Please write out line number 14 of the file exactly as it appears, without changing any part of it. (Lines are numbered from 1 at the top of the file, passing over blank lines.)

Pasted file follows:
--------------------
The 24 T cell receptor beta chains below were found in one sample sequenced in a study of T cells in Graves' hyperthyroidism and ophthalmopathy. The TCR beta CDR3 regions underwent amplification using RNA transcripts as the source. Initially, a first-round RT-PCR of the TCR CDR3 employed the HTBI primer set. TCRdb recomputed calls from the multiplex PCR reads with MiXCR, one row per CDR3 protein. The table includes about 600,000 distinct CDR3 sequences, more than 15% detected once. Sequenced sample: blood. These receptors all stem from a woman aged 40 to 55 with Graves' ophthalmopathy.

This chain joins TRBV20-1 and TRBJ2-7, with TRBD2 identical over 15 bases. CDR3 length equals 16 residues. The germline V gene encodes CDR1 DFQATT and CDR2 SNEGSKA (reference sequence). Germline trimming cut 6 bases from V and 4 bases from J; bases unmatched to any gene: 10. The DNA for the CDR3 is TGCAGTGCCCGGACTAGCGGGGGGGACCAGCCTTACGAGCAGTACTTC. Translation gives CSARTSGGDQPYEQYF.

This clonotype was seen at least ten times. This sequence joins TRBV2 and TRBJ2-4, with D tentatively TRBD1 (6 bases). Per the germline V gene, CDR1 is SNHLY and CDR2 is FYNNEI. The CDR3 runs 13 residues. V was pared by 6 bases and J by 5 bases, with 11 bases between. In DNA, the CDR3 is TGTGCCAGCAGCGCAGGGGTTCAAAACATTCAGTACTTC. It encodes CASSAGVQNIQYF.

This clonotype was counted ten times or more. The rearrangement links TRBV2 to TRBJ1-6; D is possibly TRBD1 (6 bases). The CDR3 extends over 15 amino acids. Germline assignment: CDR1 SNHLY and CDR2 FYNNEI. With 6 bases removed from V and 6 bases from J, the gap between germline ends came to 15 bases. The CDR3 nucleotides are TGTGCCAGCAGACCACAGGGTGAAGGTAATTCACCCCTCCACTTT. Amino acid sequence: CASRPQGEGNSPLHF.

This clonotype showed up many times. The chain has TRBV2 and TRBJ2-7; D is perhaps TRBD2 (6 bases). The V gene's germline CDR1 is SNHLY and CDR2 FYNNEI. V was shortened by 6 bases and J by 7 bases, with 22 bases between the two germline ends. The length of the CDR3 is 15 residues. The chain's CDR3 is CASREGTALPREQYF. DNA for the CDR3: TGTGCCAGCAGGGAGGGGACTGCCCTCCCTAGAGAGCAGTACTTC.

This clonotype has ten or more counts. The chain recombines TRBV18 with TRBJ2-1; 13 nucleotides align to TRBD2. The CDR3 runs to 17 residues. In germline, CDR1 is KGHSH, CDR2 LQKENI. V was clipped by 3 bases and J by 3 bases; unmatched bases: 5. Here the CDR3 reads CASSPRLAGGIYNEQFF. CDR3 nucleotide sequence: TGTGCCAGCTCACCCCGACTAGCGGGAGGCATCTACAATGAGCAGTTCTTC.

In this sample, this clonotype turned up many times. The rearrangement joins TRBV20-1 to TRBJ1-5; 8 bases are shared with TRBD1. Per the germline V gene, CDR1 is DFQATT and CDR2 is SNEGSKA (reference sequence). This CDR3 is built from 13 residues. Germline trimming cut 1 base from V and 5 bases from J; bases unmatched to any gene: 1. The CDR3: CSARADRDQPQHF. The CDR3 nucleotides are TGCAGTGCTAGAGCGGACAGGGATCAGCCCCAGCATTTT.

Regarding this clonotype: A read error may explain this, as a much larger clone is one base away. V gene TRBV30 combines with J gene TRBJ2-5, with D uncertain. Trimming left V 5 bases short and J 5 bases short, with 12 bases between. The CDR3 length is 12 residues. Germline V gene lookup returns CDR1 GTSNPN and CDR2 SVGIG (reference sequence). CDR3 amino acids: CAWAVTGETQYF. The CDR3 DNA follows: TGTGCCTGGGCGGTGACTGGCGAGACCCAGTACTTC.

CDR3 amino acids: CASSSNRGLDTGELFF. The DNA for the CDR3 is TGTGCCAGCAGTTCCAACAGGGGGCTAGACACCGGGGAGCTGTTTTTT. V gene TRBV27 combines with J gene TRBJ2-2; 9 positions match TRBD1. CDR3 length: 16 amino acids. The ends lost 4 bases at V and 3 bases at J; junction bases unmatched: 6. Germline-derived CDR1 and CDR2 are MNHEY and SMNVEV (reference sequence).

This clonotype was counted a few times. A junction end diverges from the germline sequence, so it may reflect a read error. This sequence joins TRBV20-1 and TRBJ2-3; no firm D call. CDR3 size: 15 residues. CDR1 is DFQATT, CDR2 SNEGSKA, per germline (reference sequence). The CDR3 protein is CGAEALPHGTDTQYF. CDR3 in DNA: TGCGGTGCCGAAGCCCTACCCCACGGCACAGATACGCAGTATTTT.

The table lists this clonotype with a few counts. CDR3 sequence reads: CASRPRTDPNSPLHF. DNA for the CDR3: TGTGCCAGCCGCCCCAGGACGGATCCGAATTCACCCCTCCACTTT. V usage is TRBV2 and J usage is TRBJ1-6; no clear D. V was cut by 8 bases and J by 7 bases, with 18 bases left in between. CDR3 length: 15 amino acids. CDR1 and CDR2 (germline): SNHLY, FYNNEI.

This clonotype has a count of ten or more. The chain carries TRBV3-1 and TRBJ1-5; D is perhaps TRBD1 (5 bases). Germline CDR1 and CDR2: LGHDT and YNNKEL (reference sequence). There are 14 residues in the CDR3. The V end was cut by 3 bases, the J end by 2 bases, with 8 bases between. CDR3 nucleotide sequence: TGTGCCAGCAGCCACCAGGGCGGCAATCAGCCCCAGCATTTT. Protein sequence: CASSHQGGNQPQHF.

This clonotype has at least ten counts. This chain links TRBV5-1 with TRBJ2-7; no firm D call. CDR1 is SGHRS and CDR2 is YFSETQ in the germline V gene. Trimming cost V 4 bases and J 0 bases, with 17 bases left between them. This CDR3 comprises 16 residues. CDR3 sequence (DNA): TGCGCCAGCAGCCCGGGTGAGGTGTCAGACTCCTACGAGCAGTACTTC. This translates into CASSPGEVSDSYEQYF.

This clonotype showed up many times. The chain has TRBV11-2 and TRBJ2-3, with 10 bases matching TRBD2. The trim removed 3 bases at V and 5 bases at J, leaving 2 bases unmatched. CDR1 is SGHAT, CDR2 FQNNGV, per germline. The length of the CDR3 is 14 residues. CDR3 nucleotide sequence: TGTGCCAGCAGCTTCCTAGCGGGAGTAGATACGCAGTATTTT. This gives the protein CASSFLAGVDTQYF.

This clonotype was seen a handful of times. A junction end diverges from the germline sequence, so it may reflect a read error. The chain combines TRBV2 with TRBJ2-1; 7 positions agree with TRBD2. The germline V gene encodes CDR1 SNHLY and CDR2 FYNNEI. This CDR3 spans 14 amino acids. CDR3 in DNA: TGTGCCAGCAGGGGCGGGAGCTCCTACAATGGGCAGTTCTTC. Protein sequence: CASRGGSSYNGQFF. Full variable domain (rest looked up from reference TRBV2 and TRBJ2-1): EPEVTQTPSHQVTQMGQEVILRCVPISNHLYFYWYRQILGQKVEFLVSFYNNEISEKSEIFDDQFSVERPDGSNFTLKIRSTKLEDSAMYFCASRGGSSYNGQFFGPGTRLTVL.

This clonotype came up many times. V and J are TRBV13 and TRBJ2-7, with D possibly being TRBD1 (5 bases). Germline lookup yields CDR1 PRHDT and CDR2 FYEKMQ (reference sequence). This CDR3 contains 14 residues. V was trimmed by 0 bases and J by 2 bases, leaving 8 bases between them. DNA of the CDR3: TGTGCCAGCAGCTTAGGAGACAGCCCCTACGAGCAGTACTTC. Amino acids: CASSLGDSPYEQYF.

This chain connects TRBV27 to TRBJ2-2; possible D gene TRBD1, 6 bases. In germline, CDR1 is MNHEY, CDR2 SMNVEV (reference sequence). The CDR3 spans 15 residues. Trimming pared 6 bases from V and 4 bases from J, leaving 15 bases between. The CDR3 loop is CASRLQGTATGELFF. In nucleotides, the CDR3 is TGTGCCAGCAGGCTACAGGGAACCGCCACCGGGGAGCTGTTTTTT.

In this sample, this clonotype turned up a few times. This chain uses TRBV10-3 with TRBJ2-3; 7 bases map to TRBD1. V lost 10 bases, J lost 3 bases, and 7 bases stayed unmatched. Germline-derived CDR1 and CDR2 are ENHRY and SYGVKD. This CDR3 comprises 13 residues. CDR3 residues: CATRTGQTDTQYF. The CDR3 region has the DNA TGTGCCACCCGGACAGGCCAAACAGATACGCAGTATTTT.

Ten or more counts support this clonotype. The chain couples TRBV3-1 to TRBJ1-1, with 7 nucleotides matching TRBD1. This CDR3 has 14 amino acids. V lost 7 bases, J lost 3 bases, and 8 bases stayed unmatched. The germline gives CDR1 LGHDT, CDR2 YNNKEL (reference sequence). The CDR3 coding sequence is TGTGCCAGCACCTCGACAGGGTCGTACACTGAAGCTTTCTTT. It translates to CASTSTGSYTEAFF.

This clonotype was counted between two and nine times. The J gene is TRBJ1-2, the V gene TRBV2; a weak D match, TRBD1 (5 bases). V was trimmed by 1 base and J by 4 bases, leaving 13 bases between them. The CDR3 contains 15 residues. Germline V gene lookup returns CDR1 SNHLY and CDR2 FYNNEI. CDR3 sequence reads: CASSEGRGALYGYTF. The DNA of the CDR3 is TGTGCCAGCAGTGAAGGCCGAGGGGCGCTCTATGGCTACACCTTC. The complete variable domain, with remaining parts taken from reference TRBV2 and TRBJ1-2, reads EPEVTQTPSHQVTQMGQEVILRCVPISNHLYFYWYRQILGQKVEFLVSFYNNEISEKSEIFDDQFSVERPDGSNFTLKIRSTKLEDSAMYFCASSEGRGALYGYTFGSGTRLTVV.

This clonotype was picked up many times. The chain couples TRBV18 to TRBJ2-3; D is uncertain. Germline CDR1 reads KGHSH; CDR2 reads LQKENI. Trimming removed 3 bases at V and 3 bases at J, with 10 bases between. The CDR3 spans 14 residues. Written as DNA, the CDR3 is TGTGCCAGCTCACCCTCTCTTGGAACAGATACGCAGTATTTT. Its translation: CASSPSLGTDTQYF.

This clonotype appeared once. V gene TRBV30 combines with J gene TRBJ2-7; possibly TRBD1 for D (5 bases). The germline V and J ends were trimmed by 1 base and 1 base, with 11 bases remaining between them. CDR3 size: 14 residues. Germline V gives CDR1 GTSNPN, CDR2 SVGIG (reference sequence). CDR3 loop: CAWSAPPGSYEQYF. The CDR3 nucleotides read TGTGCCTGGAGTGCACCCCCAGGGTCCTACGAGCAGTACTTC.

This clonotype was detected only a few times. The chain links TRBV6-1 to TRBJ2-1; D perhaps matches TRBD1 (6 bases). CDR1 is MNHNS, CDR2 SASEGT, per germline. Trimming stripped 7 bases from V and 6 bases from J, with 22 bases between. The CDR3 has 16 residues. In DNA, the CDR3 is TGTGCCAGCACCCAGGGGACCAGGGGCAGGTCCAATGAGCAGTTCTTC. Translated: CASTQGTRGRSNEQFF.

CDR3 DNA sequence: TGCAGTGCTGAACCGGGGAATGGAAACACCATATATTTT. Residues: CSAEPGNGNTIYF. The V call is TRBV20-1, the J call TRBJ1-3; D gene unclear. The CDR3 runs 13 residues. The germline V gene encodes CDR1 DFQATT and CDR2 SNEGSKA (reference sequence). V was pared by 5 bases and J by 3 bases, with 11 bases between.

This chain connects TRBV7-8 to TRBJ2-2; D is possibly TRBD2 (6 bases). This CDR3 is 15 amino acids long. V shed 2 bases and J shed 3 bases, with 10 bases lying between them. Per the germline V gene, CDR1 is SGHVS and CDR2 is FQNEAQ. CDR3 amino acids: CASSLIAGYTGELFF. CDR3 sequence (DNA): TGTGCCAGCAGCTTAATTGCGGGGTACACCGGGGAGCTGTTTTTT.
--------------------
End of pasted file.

This clonotype showed up many times. The chain has TRBV11-2 and TRBJ2-3, with 10 bases matching TRBD2. The trim removed 3 bases at V and 5 bases at J, leaving 2 bases unmatched. CDR1 is SGHAT, CDR2 FQNNGV, per germline. The length of the CDR3 is 14 residues. CDR3 nucleotide sequence: TGTGCCAGCAGCTTCCTAGCGGGAGTAGATACGCAGTATTTT. This gives the protein CASSFLAGVDTQYF.